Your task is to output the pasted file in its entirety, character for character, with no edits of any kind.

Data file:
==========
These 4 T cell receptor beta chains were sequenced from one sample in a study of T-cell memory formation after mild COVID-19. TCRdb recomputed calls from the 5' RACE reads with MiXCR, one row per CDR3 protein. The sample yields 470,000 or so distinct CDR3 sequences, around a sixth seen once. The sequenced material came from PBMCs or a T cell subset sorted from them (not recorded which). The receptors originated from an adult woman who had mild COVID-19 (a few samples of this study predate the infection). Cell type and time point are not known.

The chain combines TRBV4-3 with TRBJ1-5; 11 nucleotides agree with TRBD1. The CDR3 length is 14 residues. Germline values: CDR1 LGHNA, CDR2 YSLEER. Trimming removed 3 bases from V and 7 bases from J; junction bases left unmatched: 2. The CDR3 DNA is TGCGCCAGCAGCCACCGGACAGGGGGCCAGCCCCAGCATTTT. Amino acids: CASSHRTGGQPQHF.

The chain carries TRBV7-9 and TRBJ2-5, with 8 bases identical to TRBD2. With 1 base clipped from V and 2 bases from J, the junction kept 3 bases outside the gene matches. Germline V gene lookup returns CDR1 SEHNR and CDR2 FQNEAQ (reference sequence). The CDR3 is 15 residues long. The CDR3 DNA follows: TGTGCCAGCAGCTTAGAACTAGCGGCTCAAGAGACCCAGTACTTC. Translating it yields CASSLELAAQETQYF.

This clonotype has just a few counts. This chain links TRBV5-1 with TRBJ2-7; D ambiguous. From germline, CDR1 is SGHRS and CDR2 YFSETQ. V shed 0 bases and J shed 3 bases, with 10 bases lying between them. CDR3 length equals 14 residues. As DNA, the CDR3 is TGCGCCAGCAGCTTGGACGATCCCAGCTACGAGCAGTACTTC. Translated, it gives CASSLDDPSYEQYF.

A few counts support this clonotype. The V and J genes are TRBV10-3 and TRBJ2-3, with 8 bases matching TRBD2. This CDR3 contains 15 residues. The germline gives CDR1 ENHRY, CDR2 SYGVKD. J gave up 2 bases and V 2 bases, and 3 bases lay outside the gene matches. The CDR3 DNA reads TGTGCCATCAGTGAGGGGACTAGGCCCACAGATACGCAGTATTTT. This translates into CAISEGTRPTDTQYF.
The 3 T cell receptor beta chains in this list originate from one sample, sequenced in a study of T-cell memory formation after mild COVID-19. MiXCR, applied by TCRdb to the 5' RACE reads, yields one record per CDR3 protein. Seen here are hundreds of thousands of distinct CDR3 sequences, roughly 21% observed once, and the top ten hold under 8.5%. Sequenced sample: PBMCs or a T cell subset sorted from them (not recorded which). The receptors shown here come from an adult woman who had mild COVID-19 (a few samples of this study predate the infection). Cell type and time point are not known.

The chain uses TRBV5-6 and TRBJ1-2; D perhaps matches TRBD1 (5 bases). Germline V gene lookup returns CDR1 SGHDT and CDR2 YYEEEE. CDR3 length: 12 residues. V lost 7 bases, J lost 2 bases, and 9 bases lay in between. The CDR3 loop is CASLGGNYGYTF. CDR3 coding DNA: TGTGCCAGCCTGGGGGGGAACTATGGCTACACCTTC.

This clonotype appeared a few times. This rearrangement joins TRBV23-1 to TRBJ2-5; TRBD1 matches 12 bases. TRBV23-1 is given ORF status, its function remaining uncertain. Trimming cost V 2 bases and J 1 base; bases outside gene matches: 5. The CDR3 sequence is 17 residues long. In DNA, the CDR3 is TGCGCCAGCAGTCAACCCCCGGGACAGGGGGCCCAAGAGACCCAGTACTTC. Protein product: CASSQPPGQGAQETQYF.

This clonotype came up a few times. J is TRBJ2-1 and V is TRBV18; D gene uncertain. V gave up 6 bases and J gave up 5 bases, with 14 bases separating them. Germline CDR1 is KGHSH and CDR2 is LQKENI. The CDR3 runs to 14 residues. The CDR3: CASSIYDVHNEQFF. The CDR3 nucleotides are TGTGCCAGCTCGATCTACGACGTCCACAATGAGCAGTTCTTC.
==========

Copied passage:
These 4 T cell receptor beta chains were sequenced from one sample in a study of T-cell memory formation after mild COVID-19. TCRdb recomputed calls from the 5' RACE reads with MiXCR, one row per CDR3 protein. The sample yields 470,000 or so distinct CDR3 sequences, around a sixth seen once. The sequenced material came from PBMCs or a T cell subset sorted from them (not recorded which). The receptors originated from an adult woman who had mild COVID-19 (a few samples of this study predate the infection). Cell type and time point are not known.

The chain combines TRBV4-3 with TRBJ1-5; 11 nucleotides agree with TRBD1. The CDR3 length is 14 residues. Germline values: CDR1 LGHNA, CDR2 YSLEER. Trimming removed 3 bases from V and 7 bases from J; junction bases left unmatched: 2. The CDR3 DNA is TGCGCCAGCAGCCACCGGACAGGGGGCCAGCCCCAGCATTTT. Amino acids: CASSHRTGGQPQHF.

The chain carries TRBV7-9 and TRBJ2-5, with 8 bases identical to TRBD2. With 1 base clipped from V and 2 bases from J, the junction kept 3 bases outside the gene matches. Germline V gene lookup returns CDR1 SEHNR and CDR2 FQNEAQ (reference sequence). The CDR3 is 15 residues long. The CDR3 DNA follows: TGTGCCAGCAGCTTAGAACTAGCGGCTCAAGAGACCCAGTACTTC. Translating it yields CASSLELAAQETQYF.

This clonotype has just a few counts. This chain links TRBV5-1 with TRBJ2-7; D ambiguous. From germline, CDR1 is SGHRS and CDR2 YFSETQ. V shed 0 bases and J shed 3 bases, with 10 bases lying between them. CDR3 length equals 14 residues. As DNA, the CDR3 is TGCGCCAGCAGCTTGGACGATCCCAGCTACGAGCAGTACTTC. Translated, it gives CASSLDDPSYEQYF.

A few counts support this clonotype. The V and J genes are TRBV10-3 and TRBJ2-3, with 8 bases matching TRBD2. This CDR3 contains 15 residues. The germline gives CDR1 ENHRY, CDR2 SYGVKD. J gave up 2 bases and V 2 bases, and 3 bases lay outside the gene matches. The CDR3 DNA reads TGTGCCATCAGTGAGGGGACTAGGCCCACAGATACGCAGTATTTT. This translates into CAISEGTRPTDTQYF.
The 3 T cell receptor beta chains in this list originate from one sample, sequenced in a study of T-cell memory formation after mild COVID-19. MiXCR, applied by TCRdb to the 5' RACE reads, yields one record per CDR3 protein. Seen here are hundreds of thousands of distinct CDR3 sequences, roughly 21% observed once, and the top ten hold under 8.5%. Sequenced sample: PBMCs or a T cell subset sorted from them (not recorded which). The receptors shown here come from an adult woman who had mild COVID-19 (a few samples of this study predate the infection). Cell type and time point are not known.

The chain uses TRBV5-6 and TRBJ1-2; D perhaps matches TRBD1 (5 bases). Germline V gene lookup returns CDR1 SGHDT and CDR2 YYEEEE. CDR3 length: 12 residues. V lost 7 bases, J lost 2 bases, and 9 bases lay in between. The CDR3 loop is CASLGGNYGYTF. CDR3 coding DNA: TGTGCCAGCCTGGGGGGGAACTATGGCTACACCTTC.

This clonotype appeared a few times. This rearrangement joins TRBV23-1 to TRBJ2-5; TRBD1 matches 12 bases. TRBV23-1 is given ORF status, its function remaining uncertain. Trimming cost V 2 bases and J 1 base; bases outside gene matches: 5. The CDR3 sequence is 17 residues long. In DNA, the CDR3 is TGCGCCAGCAGTCAACCCCCGGGACAGGGGGCCCAAGAGACCCAGTACTTC. Protein product: CASSQPPGQGAQETQYF.

This clonotype came up a few times. J is TRBJ2-1 and V is TRBV18; D gene uncertain. V gave up 6 bases and J gave up 5 bases, with 14 bases separating them. Germline CDR1 is KGHSH and CDR2 is LQKENI. The CDR3 runs to 14 residues. The CDR3: CASSIYDVHNEQFF. The CDR3 nucleotides are TGTGCCAGCTCGATCTACGACGTCCACAATGAGCAGTTCTTC.